The fourth rule is that Biblical Scripture only says what it means in its context and it must not be taken out of context. To interpret a Biblical passage out of context can change its meaning. When Biblical passages are taken out of context, they can also confuse and mislead, adversely affecting one’s faith. An example relates to Zechariah 13:6 (“And if someone asks, ‘Then what are these scars on your chest and your back?’ he will say, ‘I got into a brawl at the home of a friend.’”) Some scholars have concluded that verse 6 refers to the Messiah. However, when read in its context (Zechariah 13:2-6), most disagree. In context, it’s clear that verse 6 refers to false prophets – not Jesus. (Verses 2-6 state, “And the Lord Almighty declares, ‘In that day I will get rid of every vestige of idol worship throughout the land, so that even the names of the idols will be forgotten. All false prophets and fortune-tellers will be wiped out, and if anyone begins false prophecy again, his own father and mother will slay him! ‘You must die,’ they will tell him, ‘for you are prophesizing lies in the name of the Lord.’ ‘No one will be boasting then of his prophetic gift! No one will wear prophet’s clothes to try to fool the people then. ‘No,’ he will say. ‘I am not a prophet; I am a farmer. The soil has been my livelihood from my earliest youth.’”
The fifth rule of prophecy interpretation is a warning against date setting. In Matthew 25:13, Jesus warns that no one can predict the date of His return: “So stay awake and be prepared, for you do not know the date or moment of my return.” God has chosen to keep secret exact dates and times. Only a fool or liar would claim to know the exact date or time of the Second Coming, for example, or when the world will end. “No one knows the date and hour when the end will be – not even the angels. No, nor even God’s Son. Only the Father knows.” (Matthew 24:36) Films, books, speakers, blog posts, or other media that predict a date for the world’s end or Jesus’ return should not be believed.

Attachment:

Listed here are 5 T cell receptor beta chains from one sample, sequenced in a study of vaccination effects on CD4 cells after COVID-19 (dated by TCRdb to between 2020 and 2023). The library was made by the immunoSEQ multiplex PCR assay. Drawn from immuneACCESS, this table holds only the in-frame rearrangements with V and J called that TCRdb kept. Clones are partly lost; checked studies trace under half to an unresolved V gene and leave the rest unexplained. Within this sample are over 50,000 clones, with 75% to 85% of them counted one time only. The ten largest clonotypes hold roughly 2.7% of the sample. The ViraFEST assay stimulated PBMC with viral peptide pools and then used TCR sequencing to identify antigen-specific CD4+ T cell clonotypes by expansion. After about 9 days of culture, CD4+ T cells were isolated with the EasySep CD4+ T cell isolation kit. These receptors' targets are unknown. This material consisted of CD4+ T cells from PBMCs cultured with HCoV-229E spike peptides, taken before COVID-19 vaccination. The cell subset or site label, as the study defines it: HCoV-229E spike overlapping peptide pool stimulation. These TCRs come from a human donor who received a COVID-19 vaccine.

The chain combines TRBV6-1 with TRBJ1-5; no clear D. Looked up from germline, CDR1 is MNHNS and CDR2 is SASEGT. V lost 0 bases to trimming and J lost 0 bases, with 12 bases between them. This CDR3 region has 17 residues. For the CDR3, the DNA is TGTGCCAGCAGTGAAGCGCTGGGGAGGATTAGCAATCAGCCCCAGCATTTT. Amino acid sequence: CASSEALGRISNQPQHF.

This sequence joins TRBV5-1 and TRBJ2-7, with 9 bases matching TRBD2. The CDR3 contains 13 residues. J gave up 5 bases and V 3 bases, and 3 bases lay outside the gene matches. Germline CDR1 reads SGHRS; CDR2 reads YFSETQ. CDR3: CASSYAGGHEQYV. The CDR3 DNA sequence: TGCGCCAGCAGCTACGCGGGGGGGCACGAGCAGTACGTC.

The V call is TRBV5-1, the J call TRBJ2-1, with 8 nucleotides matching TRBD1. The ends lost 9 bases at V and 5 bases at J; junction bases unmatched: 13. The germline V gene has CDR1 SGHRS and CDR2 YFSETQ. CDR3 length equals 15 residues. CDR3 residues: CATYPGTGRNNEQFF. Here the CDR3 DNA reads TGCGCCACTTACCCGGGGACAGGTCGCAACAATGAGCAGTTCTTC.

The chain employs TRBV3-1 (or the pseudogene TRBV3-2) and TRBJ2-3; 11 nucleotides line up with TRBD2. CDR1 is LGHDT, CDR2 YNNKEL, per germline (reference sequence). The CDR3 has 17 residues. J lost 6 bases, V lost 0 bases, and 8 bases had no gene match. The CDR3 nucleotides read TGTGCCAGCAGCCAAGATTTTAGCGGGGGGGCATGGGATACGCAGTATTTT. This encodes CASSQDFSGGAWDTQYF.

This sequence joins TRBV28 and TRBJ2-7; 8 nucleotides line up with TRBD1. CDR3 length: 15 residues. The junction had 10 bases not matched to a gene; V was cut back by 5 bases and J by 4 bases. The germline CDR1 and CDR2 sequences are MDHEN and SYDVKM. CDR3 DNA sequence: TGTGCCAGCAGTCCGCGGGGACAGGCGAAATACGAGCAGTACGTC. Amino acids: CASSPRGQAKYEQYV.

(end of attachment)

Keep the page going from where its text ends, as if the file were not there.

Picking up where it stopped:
Finally, biblical prophecies are from God and they serve God’s purpose. They are signs or warnings that God discloses to help us in our spiritual journeys. Their origins are not of our world, so it makes sense we might have trouble interpreting them correctly. But when by God’s grace they are interpreted correctly, Biblical prophecies are consistent with other Holy Scripture. We should not fear Biblical prophecies nor seek to avoid them. There is even a special blessing for those who read the prophetic book of Revelation aloud to the church, and those who listen to it being read and do what it says will also be blessed. (Revelation 1:3) However, we need to take care that we do not listen to false prophets, encourage false prophecies, nor misrepresent the Biblical prophecies we study. Jesus warns in Revelation, “…and I solemnly declare to everyone who reads this book: If anyone adds to what I have written here, God shall add to him the plagues described in this book. And if anyone subtracts any part of these prophecies, God shall take away his share in the Tree of Life, and in the Holy City just described.” (Revelation 22:18-19)